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The Merchant Marine Act and The Jones Act

The Merchant Marine Act of 1920

On June 5, 1920 The Merchant Marine Act (MMA) was passed by the 66th United States Congress and signed into law by President Woodrow Wilson. While this law covers a wide array of topics, it primarily addresses what is most commonly referred to as cabotage. For purposes of The MMA, cabotage is essentially the transportation of people or goods within U.S. waters and between two U.S. ports. While in modern times this term applies to transport via road, air, rail, and waterways, it originated from the French word caboter, which means to travel by the coast, and applied initially only to transport via waterways.

Section 27 of The Merchant Marine Act of 1920

Senator Wesley Jones (R-WA)
Senator Wesley Jones (R-WA)

Senator Wesley Jones (R-WA) was the original Congressman to propose Section 27 of The MMA, more commonly known as The Jones Act. In addition to various areas regulating a seaman's rights while operating in a commercial trade environment, The Jones Act also addresses transportation of goods via water between U.S. ports and requires them to take place on U.S.-flagged vessels built in the United States, owned by U.S. citizens, and operated by U.S. citizens or permanent U.S. residents. While the law was originally intended to support and protect the U.S. cargo ship building, transportation and maintenance industries, the law applies today to ALL foreign-built vessels, including those used for recreational purposes.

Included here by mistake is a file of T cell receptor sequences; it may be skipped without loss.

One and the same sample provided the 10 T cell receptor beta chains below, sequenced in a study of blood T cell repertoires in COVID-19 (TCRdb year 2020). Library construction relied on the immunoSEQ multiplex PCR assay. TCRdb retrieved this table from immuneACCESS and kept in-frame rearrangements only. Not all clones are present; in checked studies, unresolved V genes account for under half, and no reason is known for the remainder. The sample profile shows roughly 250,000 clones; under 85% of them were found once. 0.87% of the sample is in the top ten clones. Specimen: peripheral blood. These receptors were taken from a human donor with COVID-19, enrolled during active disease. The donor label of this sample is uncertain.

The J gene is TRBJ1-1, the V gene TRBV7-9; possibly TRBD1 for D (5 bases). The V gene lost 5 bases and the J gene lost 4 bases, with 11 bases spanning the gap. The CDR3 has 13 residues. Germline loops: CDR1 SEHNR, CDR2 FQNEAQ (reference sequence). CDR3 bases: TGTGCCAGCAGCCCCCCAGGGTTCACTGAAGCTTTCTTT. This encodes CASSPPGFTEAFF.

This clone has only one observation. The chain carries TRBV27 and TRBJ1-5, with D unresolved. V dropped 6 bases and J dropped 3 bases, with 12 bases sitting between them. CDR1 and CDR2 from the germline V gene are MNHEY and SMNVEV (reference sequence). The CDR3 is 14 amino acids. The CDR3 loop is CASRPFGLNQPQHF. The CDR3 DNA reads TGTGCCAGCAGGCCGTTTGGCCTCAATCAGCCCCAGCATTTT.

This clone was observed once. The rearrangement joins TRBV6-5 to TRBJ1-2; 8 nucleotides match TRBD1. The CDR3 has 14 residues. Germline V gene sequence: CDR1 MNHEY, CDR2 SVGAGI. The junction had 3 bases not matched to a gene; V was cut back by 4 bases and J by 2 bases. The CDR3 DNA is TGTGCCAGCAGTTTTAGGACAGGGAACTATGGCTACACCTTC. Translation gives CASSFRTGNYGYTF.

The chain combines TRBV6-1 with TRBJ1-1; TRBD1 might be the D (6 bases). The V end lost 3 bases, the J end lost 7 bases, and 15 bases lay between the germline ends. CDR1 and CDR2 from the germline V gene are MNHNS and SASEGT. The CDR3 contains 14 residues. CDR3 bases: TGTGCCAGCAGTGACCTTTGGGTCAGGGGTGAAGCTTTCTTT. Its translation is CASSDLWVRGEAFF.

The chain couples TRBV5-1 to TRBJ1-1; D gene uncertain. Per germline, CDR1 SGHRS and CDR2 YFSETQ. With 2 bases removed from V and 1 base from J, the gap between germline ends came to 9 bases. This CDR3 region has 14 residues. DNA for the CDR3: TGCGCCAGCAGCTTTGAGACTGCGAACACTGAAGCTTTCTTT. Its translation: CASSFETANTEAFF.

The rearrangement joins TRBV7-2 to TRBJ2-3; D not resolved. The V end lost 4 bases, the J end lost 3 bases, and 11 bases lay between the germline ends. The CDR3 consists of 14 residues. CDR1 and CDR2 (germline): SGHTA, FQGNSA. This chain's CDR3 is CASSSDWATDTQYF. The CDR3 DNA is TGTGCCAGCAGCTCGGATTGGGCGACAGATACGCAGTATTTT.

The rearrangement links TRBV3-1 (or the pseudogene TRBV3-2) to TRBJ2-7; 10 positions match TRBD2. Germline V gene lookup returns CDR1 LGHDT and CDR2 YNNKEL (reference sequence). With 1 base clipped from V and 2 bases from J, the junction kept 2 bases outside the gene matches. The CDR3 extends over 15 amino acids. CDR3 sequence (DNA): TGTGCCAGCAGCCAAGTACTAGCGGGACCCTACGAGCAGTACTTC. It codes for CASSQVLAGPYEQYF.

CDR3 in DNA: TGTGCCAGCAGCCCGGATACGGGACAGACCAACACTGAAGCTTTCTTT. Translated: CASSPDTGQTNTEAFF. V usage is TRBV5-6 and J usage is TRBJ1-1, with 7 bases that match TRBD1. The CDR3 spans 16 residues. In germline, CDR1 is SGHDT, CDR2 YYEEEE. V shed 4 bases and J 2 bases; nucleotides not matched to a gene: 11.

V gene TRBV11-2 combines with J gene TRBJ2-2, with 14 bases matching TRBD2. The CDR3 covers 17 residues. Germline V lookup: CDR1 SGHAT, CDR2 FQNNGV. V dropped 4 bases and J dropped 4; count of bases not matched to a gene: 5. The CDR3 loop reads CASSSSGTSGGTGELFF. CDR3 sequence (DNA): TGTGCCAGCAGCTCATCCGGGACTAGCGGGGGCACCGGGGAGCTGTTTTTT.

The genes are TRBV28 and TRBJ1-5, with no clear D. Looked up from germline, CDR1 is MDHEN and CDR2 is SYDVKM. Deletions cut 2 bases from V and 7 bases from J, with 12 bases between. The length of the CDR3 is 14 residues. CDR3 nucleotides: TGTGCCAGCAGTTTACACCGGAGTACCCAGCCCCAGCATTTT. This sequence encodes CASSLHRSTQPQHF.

The Ultimate Purpose of The Merchant Marine Act of 1920

In modern times pundits and politicians alike have interpreted and argued the true purpose of the law, however the preamble doesn't leave much to argue. As you read through the preamble below keep in mind current events taking place at the time. Most notably the Treaty of Versailles had just been signed in 1919, signaling the end to World War I. In addition 65,000 laborers participated in The Seattle General Strike of 1919, which had its infancy in labor wages and working conditions associated with World War I manufacturing. It's no coincidence that Section 27 was also proposed by a Senator from Washington, where the strike took place. In addition the country was at a peak in terms of protecting its national interests, labor market, and that of the American people in general.